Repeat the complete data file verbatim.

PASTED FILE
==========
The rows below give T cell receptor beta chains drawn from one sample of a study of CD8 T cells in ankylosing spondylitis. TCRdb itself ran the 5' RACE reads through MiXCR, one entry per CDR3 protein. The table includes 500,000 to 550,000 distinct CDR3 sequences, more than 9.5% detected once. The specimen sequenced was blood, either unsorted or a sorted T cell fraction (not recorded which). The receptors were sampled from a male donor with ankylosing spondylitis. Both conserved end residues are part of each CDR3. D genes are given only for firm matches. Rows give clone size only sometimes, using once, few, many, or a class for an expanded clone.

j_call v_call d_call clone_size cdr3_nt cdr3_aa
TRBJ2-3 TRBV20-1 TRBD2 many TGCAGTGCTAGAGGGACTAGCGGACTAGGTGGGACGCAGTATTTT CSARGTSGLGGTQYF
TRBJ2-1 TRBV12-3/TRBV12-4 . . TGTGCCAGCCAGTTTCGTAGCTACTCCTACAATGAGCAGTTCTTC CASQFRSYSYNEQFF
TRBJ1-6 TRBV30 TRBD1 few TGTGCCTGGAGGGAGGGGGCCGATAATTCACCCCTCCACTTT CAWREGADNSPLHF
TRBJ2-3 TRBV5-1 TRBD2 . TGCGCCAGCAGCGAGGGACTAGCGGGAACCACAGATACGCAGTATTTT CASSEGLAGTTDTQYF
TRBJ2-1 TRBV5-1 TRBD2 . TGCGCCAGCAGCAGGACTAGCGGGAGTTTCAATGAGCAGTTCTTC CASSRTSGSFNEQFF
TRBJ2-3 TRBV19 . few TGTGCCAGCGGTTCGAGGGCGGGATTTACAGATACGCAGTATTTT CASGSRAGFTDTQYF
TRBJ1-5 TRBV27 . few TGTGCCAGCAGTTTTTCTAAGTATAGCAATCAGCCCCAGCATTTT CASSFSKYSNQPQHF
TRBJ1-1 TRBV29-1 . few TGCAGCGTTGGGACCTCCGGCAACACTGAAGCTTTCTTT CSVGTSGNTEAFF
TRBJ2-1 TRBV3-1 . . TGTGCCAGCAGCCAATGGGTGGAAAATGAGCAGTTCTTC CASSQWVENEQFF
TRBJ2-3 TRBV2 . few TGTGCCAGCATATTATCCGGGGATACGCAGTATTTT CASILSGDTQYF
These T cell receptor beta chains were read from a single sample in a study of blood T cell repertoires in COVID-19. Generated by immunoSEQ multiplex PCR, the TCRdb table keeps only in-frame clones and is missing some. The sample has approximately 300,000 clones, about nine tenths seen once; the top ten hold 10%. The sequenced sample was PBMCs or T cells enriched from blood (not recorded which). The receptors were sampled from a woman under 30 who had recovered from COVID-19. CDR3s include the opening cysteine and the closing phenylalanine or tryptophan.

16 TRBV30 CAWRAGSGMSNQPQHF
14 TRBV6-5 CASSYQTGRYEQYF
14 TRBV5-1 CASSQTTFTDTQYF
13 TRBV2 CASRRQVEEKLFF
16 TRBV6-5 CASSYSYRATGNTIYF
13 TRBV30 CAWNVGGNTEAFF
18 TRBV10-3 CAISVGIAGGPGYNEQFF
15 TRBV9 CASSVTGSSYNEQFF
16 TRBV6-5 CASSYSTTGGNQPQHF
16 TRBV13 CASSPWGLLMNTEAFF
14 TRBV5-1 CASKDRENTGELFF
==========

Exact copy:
The rows below give T cell receptor beta chains drawn from one sample of a study of CD8 T cells in ankylosing spondylitis. TCRdb itself ran the 5' RACE reads through MiXCR, one entry per CDR3 protein. The table includes 500,000 to 550,000 distinct CDR3 sequences, more than 9.5% detected once. The specimen sequenced was blood, either unsorted or a sorted T cell fraction (not recorded which). The receptors were sampled from a male donor with ankylosing spondylitis. Both conserved end residues are part of each CDR3. D genes are given only for firm matches. Rows give clone size only sometimes, using once, few, many, or a class for an expanded clone.

j_call v_call d_call clone_size cdr3_nt cdr3_aa
TRBJ2-3 TRBV20-1 TRBD2 many TGCAGTGCTAGAGGGACTAGCGGACTAGGTGGGACGCAGTATTTT CSARGTSGLGGTQYF
TRBJ2-1 TRBV12-3/TRBV12-4 . . TGTGCCAGCCAGTTTCGTAGCTACTCCTACAATGAGCAGTTCTTC CASQFRSYSYNEQFF
TRBJ1-6 TRBV30 TRBD1 few TGTGCCTGGAGGGAGGGGGCCGATAATTCACCCCTCCACTTT CAWREGADNSPLHF
TRBJ2-3 TRBV5-1 TRBD2 . TGCGCCAGCAGCGAGGGACTAGCGGGAACCACAGATACGCAGTATTTT CASSEGLAGTTDTQYF
TRBJ2-1 TRBV5-1 TRBD2 . TGCGCCAGCAGCAGGACTAGCGGGAGTTTCAATGAGCAGTTCTTC CASSRTSGSFNEQFF
TRBJ2-3 TRBV19 . few TGTGCCAGCGGTTCGAGGGCGGGATTTACAGATACGCAGTATTTT CASGSRAGFTDTQYF
TRBJ1-5 TRBV27 . few TGTGCCAGCAGTTTTTCTAAGTATAGCAATCAGCCCCAGCATTTT CASSFSKYSNQPQHF
TRBJ1-1 TRBV29-1 . few TGCAGCGTTGGGACCTCCGGCAACACTGAAGCTTTCTTT CSVGTSGNTEAFF
TRBJ2-1 TRBV3-1 . . TGTGCCAGCAGCCAATGGGTGGAAAATGAGCAGTTCTTC CASSQWVENEQFF
TRBJ2-3 TRBV2 . few TGTGCCAGCATATTATCCGGGGATACGCAGTATTTT CASILSGDTQYF
These T cell receptor beta chains were read from a single sample in a study of blood T cell repertoires in COVID-19. Generated by immunoSEQ multiplex PCR, the TCRdb table keeps only in-frame clones and is missing some. The sample has approximately 300,000 clones, about nine tenths seen once; the top ten hold 10%. The sequenced sample was PBMCs or T cells enriched from blood (not recorded which). The receptors were sampled from a woman under 30 who had recovered from COVID-19. CDR3s include the opening cysteine and the closing phenylalanine or tryptophan.

16 TRBV30 CAWRAGSGMSNQPQHF
14 TRBV6-5 CASSYQTGRYEQYF
14 TRBV5-1 CASSQTTFTDTQYF
13 TRBV2 CASRRQVEEKLFF
16 TRBV6-5 CASSYSYRATGNTIYF
13 TRBV30 CAWNVGGNTEAFF
18 TRBV10-3 CAISVGIAGGPGYNEQFF
15 TRBV9 CASSVTGSSYNEQFF
16 TRBV6-5 CASSYSTTGGNQPQHF
16 TRBV13 CASSPWGLLMNTEAFF
14 TRBV5-1 CASKDRENTGELFF